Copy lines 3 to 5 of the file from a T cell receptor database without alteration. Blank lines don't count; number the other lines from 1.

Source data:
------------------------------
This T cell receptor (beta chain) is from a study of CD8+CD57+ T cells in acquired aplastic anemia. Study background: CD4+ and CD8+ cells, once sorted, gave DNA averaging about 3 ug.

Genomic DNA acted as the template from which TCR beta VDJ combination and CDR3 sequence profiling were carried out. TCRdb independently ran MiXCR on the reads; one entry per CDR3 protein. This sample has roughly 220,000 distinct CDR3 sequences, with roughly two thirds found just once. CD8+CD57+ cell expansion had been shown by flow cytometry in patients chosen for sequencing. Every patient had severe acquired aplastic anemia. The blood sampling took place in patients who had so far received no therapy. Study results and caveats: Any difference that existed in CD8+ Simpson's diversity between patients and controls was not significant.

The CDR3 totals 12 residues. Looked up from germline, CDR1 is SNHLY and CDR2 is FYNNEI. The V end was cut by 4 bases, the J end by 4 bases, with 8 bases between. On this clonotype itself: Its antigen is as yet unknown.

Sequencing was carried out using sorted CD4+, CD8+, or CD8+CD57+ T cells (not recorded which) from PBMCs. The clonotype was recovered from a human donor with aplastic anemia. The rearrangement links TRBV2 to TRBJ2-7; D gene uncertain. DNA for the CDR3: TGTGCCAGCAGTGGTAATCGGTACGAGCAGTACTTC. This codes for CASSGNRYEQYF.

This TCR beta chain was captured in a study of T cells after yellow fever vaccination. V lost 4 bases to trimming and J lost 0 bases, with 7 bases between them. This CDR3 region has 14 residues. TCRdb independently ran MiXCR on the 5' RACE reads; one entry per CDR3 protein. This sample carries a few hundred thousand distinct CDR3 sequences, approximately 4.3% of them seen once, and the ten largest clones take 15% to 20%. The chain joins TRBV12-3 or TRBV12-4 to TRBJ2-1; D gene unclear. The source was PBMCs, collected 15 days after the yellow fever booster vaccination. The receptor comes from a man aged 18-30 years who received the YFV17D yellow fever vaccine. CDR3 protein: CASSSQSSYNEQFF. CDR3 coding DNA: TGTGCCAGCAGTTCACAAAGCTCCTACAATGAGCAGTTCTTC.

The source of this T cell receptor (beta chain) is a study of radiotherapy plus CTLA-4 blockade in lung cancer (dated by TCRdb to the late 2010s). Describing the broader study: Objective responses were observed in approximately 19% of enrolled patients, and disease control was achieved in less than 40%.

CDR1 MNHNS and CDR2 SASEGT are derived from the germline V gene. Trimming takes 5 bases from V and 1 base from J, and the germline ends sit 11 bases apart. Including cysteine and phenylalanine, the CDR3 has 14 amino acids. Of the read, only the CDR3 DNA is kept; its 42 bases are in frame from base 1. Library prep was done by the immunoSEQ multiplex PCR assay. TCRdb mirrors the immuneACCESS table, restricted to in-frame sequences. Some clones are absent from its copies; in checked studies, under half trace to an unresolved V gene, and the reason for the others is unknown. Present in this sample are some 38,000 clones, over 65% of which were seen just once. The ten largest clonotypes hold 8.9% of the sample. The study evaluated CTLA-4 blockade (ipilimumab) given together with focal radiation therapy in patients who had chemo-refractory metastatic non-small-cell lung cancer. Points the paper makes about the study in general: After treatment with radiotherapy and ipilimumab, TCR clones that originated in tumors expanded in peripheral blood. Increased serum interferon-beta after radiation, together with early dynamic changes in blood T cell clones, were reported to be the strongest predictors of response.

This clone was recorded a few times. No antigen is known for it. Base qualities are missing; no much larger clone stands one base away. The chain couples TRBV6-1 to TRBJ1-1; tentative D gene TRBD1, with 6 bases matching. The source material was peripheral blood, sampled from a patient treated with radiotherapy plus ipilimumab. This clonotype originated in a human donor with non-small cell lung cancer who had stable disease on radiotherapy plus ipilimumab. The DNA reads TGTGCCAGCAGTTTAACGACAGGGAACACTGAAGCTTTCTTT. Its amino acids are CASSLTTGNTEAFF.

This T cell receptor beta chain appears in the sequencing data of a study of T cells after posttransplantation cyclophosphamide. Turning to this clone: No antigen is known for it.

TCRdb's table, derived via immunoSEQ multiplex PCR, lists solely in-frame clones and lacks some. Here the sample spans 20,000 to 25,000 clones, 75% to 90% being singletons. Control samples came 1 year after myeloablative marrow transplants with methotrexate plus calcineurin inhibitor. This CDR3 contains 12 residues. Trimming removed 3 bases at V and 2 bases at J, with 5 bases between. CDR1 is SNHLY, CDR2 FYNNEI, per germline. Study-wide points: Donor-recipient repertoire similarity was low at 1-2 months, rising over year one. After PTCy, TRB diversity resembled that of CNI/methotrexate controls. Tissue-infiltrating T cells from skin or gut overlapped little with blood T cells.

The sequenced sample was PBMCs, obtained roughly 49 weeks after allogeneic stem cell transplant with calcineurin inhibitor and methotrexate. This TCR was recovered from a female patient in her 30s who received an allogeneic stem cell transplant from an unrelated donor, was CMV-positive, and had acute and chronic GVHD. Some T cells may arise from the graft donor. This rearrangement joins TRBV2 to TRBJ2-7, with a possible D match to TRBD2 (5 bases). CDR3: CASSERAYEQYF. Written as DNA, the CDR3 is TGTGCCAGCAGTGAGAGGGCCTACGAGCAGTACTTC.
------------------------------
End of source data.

The CDR3 totals 12 residues. Looked up from germline, CDR1 is SNHLY and CDR2 is FYNNEI. The V end was cut by 4 bases, the J end by 4 bases, with 8 bases between. On this clonotype itself: Its antigen is as yet unknown.

Sequencing was carried out using sorted CD4+, CD8+, or CD8+CD57+ T cells (not recorded which) from PBMCs. The clonotype was recovered from a human donor with aplastic anemia. The rearrangement links TRBV2 to TRBJ2-7; D gene uncertain. DNA for the CDR3: TGTGCCAGCAGTGGTAATCGGTACGAGCAGTACTTC. This codes for CASSGNRYEQYF.

This TCR beta chain was captured in a study of T cells after yellow fever vaccination. V lost 4 bases to trimming and J lost 0 bases, with 7 bases between them. This CDR3 region has 14 residues. TCRdb independently ran MiXCR on the 5' RACE reads; one entry per CDR3 protein. This sample carries a few hundred thousand distinct CDR3 sequences, approximately 4.3% of them seen once, and the ten largest clones take 15% to 20%. The chain joins TRBV12-3 or TRBV12-4 to TRBJ2-1; D gene unclear. The source was PBMCs, collected 15 days after the yellow fever booster vaccination. The receptor comes from a man aged 18-30 years who received the YFV17D yellow fever vaccine. CDR3 protein: CASSSQSSYNEQFF. CDR3 coding DNA: TGTGCCAGCAGTTCACAAAGCTCCTACAATGAGCAGTTCTTC.